Walt Whitley: Yeah. Definitely. Education is key. What their condition is, what these tests are, what does it show, and what are we going to do about it? And as we get into talking about dry eye flares, I mean, that’s something that many patients, they’ve experienced it, but they don’t know necessarily what to call it. So, my first question for you, actually I kind of cheated. I added a couple of extra questions. But we have both been using Eysuvis for a bit now. So, I wanted to get your thoughts on your experience so far with this new FDA-approved treatment. How has using Eysuvis in your practice been? And what are you hearing from patients?

Adam Ramsey: Okay. Well, great questions. For one, I love the tagline dry eye flares. I think that really sums it up really well for patients to understand what we’re doing with this particular medication. Because there’s so many patients that say, my eyes are dry once in a while. They’re not dry every day. It’s when I use the computer for an extended period it’s dry. But the rest of the day my eyes feel fine. When I go to the mall, and I am in [4:50 an airy] place, my eyes feel dry. But the rest of the time, I feel fine. And to get a patient to buy in on something chronic, something to do every day, when they don’t feel it’s an everyday problem, sometimes it’s hard and we can’t get those treatments to match up with the patient complaints. So, with the dry eye flares, and the second I say that with them, they’re like, yes! That is what I have. Once in a while my eyes feel dry and I need something that’s going to work, and over the counter tears, they are not working for me. I put it in and two minutes later my eyes still feel dry. So, this has been a great resource for my practice. I found a way to really work it into my treatment regimen. I am not replacing anything that I’ve done in the past. I’m more adding it in or using it before or as an adjunct to current treatment. Some treatments take awhile to actually see an effect. And that’s not what patients want to hear when, one, they spend money or they’re doing something. They want, people want, we’re in the world of Amazon and next day shipping. So, they want more of an immediate and quicker response. So, what Eysuvis has done for me is give me a chance to let other treatments work while I use this one in the beginning, to give me an immediate relief and let other things work in the back end. Or, giving them the subsequent relief that they need periodically as a first line treatment. So, I found multiple ways to fit this into my practice.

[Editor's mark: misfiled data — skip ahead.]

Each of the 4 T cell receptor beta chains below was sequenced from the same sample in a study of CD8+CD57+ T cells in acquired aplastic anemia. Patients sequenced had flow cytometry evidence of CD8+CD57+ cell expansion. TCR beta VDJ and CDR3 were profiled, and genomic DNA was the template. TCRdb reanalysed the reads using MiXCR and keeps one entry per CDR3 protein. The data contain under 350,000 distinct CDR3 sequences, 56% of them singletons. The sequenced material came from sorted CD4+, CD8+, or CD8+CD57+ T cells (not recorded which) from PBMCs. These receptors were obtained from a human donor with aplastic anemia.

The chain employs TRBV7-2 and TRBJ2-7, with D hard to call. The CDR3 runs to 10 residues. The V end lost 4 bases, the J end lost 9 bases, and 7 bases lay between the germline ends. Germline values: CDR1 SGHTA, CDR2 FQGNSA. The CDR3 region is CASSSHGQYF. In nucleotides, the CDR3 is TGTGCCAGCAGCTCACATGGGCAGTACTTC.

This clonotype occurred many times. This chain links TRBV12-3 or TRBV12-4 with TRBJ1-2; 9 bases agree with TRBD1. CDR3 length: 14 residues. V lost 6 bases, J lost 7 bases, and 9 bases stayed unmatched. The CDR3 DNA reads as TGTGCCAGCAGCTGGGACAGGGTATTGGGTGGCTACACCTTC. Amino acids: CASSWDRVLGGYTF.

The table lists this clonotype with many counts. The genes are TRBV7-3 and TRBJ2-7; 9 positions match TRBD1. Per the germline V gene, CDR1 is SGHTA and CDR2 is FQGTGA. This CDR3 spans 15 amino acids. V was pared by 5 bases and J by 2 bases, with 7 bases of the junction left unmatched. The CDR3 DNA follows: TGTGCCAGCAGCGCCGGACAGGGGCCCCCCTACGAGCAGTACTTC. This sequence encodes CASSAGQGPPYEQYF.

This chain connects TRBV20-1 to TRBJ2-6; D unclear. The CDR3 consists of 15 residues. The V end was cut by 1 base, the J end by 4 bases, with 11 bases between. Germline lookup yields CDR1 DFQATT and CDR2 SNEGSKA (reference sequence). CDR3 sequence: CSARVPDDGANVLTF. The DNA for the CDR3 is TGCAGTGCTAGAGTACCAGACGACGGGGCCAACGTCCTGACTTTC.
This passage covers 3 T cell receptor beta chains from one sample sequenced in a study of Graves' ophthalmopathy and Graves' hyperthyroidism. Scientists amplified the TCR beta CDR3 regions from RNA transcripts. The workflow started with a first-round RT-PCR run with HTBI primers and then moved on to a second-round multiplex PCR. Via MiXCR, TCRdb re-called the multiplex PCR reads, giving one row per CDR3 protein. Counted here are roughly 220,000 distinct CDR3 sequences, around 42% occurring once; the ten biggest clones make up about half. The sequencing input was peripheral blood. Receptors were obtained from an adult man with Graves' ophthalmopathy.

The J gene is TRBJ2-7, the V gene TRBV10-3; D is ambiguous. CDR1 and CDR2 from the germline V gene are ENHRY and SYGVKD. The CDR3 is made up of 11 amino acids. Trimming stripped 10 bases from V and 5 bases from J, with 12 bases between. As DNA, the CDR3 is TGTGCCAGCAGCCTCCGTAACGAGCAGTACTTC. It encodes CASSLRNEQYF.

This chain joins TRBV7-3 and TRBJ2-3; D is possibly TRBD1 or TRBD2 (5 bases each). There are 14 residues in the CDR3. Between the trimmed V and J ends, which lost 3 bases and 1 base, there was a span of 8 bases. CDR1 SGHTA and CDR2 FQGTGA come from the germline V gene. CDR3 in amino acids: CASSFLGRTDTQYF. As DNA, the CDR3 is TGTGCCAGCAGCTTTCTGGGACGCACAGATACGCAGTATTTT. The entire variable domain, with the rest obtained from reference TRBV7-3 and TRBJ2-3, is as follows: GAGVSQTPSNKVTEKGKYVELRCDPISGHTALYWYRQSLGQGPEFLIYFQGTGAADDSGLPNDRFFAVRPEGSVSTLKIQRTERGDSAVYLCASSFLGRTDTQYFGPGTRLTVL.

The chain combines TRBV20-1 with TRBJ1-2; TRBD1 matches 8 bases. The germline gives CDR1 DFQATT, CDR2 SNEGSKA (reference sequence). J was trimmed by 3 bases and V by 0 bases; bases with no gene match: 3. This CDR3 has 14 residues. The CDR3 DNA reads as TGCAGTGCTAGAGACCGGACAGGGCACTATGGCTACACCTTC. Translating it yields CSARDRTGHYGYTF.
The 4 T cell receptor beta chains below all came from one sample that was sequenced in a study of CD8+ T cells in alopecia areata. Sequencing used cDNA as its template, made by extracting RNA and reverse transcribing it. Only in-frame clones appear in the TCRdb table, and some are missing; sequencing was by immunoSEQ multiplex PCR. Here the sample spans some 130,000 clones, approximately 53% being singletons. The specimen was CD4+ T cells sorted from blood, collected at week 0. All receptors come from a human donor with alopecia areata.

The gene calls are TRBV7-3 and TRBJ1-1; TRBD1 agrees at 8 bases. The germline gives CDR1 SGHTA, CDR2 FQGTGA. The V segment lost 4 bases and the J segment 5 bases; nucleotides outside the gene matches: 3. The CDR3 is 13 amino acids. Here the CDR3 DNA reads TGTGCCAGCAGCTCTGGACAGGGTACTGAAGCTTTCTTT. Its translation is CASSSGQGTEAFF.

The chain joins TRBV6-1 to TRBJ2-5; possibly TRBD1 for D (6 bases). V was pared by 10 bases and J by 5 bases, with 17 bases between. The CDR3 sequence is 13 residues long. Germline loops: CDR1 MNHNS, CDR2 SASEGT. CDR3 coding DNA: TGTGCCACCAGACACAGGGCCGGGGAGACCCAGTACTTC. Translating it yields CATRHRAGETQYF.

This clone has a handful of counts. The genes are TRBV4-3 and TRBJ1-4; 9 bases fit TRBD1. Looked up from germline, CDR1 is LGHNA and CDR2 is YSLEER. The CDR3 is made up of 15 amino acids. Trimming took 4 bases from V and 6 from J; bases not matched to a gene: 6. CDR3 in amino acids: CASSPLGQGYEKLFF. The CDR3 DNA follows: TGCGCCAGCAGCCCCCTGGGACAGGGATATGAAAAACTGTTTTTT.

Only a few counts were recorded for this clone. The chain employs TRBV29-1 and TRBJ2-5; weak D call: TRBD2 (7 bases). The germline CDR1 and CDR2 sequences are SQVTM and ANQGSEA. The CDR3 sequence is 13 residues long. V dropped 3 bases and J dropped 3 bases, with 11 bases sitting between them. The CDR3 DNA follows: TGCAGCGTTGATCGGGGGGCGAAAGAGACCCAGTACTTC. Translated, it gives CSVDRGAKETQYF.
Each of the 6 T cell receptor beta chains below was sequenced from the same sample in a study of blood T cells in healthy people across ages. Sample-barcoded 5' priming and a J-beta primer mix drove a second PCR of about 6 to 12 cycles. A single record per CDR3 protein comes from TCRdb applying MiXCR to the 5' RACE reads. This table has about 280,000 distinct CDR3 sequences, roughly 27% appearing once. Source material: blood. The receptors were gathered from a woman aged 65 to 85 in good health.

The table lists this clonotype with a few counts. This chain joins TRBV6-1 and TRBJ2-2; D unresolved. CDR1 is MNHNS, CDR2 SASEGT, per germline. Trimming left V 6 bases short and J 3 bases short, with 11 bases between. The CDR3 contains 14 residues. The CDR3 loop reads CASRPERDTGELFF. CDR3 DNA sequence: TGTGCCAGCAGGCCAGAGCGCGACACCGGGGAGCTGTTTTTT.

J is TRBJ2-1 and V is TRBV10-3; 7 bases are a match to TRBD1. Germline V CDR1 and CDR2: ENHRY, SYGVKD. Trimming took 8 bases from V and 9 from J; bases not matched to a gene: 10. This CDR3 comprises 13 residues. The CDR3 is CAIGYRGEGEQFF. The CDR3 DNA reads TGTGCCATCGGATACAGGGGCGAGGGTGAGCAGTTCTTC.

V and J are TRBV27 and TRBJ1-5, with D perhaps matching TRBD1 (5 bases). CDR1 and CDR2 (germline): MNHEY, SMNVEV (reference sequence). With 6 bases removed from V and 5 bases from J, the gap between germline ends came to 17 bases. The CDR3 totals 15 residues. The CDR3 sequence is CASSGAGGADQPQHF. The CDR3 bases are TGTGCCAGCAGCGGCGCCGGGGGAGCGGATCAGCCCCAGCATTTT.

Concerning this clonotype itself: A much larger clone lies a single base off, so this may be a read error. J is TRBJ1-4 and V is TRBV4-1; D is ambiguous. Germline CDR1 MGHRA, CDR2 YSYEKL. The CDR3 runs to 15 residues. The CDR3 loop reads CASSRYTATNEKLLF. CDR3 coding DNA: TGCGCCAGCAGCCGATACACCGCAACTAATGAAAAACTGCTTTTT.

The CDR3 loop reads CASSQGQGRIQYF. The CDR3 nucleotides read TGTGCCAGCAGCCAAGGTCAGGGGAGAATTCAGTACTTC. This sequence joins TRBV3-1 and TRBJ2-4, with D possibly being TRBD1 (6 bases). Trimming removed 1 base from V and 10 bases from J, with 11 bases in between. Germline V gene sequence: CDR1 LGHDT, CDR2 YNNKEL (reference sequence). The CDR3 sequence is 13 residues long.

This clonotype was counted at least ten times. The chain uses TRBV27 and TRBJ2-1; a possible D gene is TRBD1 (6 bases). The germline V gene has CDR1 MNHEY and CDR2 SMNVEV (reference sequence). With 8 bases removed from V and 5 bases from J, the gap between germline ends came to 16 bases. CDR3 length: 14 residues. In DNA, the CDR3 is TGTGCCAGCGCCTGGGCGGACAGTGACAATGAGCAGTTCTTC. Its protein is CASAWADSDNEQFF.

Walt Whitley: Yeah. And I’ve been using it the same as induction therapy. Steroids, I mean, it’s great that we have, we finally have an FDA-approved treatment for the signs and symptoms of dry eye. But then also the dry eye flares that you mention, because we all have our patients that are on chronic therapy, whether it’s Lifitegrast or their Cyclosporine, yes they may be controlled majority of time throughout the year, but there are going to be those dry eye flares that they do experience. So, is there a patient type or a patient example that comes to mind when you think of success with Eysuvis?

Adam Ramsey: Right now I’m having really good success with the people that are gamers or now they’re doing a lot more zooms. So, you know, their normal thing was not to be on the computer all the time, and now they’re being forced to be on the computer more regularly. Those people that, you know, have to sit at the computer once in a while and it’s for an extended period, they have really been one of the people that have bought in a lot quicker. Especially people that haven’t tried other treatment before so they, this is their, this is me introducing dry eye to them. And it’s their telling me that they’re having flares once in a while, this has been a really good treatment modality that I’ve used for patients that have periodic bouts of dryness that they’re experiencing but at other times of the day they say, no, my eyes feel fine. Its just when I do this, that or the other, which is not every day or is not a chronic thing to them.